The Libyan leader has remained firmy entrenched despite a four-month-old NATO air campaign and a lengthening conflict with rebels seeking an end to his 41-year rule and who have seized large swathes of the North African country.
The explosions hit Tripoli at about 1am on Sunday, a day after NATO launched strikes on what it said was a military command site in Tripoli.
Major General Nick Pope, chief of the defence staff’s communications officer, said Royal Air Force aircraft struck the high perimeter walls of Gaddafi’s Bab al-Aziziyah complex.
“Gaddafi has for decades hidden from the Libyan people behind these walls. The vast Bab al-Aziziyah compound is not just his personal residence, but more importantly is also the main headquarters for his regime, with command and control facilities and an army barracks,” Pope said on Sunday.
“Successive NATO strikes in past weeks have inflicted extensive damage on the military facilities within.”
As the war drags on longer than many had initially envisaged, the West is increasingly hoping for a negotiated end.
Gaddafi’s foreign minister, Abdelati Obeidi, left Cairo on Sunday after a three-day visit without making any comments.
“Obeidi met with a number of Egyptian officials and personalities to discuss the latest developments in Libya and ways to resolve the crisis in peaceful ways,” a Libyan embassy official said without giving details. He was headed for Tunis.
Government spokesman Moussa Ibrahim said on Friday Libyan representatives were ready to hold more talks with the United States and the rebels, but Gaddafi would not quit.
Ibrahim said senior Libyan officials had a “productive dialogue” with US counterparts last week in a rare meeting that followed US recognition of the rebel government.
“We believe other meetings in the future will help solve Libyan problems,” Ibrahim told reporters in Tripoli. “We are willing to talk to the Americans more.”
On the cusp of the Islamic holy month of Ramadan, poorly armed rebels seem unlikely to quickly unseat Gaddafi.
The rebels declared advances this week but they also suffered losses near Misrata and in fighting for Brega.
On Thursday rebels said minefields slowed their advance on Brega – which they had earlier claimed to have all but captured – but they had pushed closer to Zlitan, on the Mediterranean coast 160km east of Tripoli.
It was relatively quiet on the western front near Zlitan on Sunday, with some sporadic fire from Gaddafi’s forces. Most rebels were taking shelter from the sun. The main hospital in Misrata said one man had been killed and five wounded.
“We are holding this position and waiting to move forward. God willing, it will be soon,” said Salim, a 21-year-old student and rebel volunteer.
Britain’s Pope said RAF jets on patrol near Zlitan successfully struck four buildings on Saturday, which NATO surveillance had identified as command and control centres and staging posts, as well as hitting an ammunition stockpile.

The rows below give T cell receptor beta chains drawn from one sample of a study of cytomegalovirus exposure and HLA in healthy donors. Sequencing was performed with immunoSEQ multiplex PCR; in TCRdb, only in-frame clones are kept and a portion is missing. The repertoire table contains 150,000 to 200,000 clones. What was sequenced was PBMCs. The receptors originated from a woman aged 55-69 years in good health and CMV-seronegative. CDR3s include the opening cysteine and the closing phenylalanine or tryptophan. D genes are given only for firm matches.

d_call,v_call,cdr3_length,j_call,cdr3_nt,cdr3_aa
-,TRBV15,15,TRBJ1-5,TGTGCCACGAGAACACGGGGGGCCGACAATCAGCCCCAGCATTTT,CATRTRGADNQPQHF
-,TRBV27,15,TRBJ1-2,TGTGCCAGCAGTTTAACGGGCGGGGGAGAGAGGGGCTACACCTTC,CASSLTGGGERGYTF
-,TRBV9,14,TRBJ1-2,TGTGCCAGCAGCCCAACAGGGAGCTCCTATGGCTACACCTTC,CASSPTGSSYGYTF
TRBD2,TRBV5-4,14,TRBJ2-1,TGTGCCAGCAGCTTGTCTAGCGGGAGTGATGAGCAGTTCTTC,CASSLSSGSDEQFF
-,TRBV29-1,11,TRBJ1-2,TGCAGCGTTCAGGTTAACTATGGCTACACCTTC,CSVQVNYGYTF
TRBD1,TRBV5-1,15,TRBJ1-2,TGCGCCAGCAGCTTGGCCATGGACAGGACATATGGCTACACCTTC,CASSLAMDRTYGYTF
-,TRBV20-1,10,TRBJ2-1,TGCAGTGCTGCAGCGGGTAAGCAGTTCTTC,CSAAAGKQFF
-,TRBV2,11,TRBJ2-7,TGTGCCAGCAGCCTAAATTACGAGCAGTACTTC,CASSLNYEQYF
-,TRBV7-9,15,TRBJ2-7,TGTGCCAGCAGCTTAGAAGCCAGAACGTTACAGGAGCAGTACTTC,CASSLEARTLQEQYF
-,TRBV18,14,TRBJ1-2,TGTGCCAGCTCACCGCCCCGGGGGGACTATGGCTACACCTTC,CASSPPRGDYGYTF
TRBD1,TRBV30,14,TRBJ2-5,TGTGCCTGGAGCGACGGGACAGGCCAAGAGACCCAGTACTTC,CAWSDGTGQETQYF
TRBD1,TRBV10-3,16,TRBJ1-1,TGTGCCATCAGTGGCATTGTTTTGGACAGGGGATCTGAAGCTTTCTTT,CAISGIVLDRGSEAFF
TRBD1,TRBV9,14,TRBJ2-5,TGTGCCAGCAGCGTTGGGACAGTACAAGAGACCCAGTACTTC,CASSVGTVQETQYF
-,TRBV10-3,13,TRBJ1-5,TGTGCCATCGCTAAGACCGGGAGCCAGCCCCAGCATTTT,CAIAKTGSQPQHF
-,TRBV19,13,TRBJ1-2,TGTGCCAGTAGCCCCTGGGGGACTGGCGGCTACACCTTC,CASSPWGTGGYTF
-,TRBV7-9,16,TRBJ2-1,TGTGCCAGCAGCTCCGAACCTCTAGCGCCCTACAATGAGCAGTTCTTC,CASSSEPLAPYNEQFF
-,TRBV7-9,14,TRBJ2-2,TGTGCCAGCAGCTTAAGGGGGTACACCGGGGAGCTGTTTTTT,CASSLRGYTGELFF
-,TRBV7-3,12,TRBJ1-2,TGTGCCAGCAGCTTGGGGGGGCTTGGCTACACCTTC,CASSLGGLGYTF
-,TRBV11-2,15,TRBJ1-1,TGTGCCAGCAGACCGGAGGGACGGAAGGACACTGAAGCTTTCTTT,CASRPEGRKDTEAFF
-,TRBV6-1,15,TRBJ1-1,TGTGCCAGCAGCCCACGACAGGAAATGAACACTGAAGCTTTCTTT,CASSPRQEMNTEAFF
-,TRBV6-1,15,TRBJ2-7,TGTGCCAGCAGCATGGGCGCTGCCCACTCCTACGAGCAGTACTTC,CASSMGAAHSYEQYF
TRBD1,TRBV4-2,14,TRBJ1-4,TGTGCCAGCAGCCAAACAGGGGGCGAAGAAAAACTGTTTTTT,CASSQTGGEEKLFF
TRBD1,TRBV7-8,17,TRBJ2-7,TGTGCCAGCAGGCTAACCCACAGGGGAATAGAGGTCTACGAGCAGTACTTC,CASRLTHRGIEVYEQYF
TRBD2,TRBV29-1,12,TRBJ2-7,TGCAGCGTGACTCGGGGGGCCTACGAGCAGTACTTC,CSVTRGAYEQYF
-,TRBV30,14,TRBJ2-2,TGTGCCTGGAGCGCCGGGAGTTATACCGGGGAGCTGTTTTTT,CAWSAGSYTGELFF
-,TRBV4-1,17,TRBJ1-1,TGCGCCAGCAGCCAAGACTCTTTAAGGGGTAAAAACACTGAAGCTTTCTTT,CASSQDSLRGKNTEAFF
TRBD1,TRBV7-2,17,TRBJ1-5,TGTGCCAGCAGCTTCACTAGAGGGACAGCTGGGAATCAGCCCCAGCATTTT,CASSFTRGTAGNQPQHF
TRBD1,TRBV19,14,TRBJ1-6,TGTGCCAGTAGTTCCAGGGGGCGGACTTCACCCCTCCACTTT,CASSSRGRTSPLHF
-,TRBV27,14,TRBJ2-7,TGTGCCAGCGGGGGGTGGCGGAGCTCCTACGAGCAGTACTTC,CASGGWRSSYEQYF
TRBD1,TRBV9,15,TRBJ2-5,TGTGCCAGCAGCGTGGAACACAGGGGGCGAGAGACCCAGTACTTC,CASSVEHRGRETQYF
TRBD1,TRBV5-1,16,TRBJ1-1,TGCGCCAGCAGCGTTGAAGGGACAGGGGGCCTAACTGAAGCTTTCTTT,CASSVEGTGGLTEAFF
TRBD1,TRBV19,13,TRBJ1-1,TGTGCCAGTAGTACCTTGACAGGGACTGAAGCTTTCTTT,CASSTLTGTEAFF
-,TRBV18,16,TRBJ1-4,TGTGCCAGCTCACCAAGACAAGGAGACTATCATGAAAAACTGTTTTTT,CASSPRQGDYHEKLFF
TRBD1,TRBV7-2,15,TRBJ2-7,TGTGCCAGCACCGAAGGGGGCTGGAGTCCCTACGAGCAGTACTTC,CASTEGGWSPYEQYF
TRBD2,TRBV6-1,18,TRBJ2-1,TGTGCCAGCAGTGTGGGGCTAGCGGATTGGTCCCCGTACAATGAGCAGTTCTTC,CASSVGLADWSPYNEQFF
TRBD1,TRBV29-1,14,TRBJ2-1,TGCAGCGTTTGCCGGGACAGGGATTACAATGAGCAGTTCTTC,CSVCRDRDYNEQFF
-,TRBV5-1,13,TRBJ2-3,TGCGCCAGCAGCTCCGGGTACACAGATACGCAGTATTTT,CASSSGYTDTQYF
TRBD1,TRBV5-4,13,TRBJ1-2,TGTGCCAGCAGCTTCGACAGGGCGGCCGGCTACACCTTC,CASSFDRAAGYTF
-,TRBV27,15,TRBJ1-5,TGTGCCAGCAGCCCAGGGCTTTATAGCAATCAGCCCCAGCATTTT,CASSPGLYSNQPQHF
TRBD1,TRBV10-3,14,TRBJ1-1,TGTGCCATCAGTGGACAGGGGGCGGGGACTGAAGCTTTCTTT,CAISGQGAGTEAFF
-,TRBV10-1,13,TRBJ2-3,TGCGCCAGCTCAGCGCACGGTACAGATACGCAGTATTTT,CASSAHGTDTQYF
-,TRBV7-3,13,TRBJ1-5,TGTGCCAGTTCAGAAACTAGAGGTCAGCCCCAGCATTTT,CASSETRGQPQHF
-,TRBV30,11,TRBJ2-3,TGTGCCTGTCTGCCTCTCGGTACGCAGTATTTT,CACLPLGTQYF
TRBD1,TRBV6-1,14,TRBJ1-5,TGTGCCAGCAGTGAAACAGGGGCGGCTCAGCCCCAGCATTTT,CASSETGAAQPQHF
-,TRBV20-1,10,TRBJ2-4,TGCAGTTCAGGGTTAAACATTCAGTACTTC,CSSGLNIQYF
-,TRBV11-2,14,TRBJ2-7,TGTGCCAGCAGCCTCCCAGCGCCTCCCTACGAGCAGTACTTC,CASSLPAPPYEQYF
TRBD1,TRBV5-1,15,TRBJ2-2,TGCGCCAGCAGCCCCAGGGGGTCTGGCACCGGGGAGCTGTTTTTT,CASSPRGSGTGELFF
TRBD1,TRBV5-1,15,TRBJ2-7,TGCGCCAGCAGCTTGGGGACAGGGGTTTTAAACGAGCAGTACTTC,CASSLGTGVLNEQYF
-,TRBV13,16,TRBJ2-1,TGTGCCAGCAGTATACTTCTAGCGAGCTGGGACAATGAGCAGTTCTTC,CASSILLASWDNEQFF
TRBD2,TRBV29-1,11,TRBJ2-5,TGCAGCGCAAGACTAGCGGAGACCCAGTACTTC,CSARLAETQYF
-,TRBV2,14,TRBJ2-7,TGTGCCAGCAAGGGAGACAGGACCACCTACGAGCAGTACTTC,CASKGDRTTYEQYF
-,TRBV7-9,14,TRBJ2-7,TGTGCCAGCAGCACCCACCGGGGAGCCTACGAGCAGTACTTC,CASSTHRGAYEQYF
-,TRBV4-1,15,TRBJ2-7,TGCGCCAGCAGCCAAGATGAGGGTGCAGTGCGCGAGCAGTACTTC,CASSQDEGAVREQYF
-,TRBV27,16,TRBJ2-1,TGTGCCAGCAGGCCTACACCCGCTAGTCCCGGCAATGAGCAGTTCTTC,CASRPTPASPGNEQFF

Apache helicopters also struck a number of military positions between Zlitan and Khums, he said.
Zlitan is the largest city between rebel-held Misrata and the capital Tripoli and remains in Gaddafi’s control. Were the rebels to take Zlitan, attention would turn to Khums, the next large town on the coastal road to the capital.
Fighting also briefly broke out in the western mountains, where rebels have captured large swathes of territory.
Witnesses said Gaddafi’s forces shelled rebels in Qawalish. They said a group of civilian cars left the pro-Gaddafi town of Asaba, followed by Gaddafi’s troops, and stormed towards Qawalish before pulling back and shelling from a distance.
Gaddafi’s government has urged ordinary Libyans to join his fight against the rebels, but few have so far heeded the call.
As Western nations intensify diplomatic efforts to foster an exit from the conflict, a European diplomat said a United Nations envoy would seek to persuade warring parties in Libya to accept a plan that envisages a ceasefire and a power-sharing government, but with no role for Gaddafi.
The diplomat said the informal proposals would be canvassed by the special UN envoy to Libya, Abdul Elah al-Khatib, who has met both government and rebels several times.
Khatib, a Jordanian senator, said recently in Amman that he hoped both sides would accept his ideas.
“The UN is exerting very serious efforts to create a political process that has two pillars; one is an agreement on a ceasefire and simultaneously an agreement on setting up a mechanism to manage the transitional period,” he said. He did not go into the details of that mechanism.
Hopes for a negotiated settlement are growing as Europe and the United States grapple with fiscal crises at home. This week, France said for the first time Gaddafi could stay in Libya as long as he gives up power.